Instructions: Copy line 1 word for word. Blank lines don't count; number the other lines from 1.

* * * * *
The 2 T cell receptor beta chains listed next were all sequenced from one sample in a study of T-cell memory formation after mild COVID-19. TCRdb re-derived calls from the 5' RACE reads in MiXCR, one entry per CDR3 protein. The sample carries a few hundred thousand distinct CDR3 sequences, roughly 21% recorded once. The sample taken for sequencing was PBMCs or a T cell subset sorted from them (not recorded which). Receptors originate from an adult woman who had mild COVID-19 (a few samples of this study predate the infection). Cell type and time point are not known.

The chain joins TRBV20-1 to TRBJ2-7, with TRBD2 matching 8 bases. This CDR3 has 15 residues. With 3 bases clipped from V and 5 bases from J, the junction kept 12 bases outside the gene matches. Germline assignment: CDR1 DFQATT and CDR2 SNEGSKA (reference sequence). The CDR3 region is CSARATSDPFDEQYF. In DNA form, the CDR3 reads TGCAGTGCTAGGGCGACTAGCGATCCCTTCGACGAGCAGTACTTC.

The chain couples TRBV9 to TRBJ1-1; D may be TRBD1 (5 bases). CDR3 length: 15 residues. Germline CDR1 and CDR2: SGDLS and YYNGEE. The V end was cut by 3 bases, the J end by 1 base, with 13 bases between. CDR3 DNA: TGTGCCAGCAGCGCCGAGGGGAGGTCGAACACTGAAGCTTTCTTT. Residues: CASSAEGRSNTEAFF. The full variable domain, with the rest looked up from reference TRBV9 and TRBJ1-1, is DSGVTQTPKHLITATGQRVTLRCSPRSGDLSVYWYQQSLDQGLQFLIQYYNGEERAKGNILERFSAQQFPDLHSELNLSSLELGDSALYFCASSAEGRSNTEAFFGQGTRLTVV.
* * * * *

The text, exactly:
The 2 T cell receptor beta chains listed next were all sequenced from one sample in a study of T-cell memory formation after mild COVID-19. TCRdb re-derived calls from the 5' RACE reads in MiXCR, one entry per CDR3 protein. The sample carries a few hundred thousand distinct CDR3 sequences, roughly 21% recorded once. The sample taken for sequencing was PBMCs or a T cell subset sorted from them (not recorded which). Receptors originate from an adult woman who had mild COVID-19 (a few samples of this study predate the infection). Cell type and time point are not known.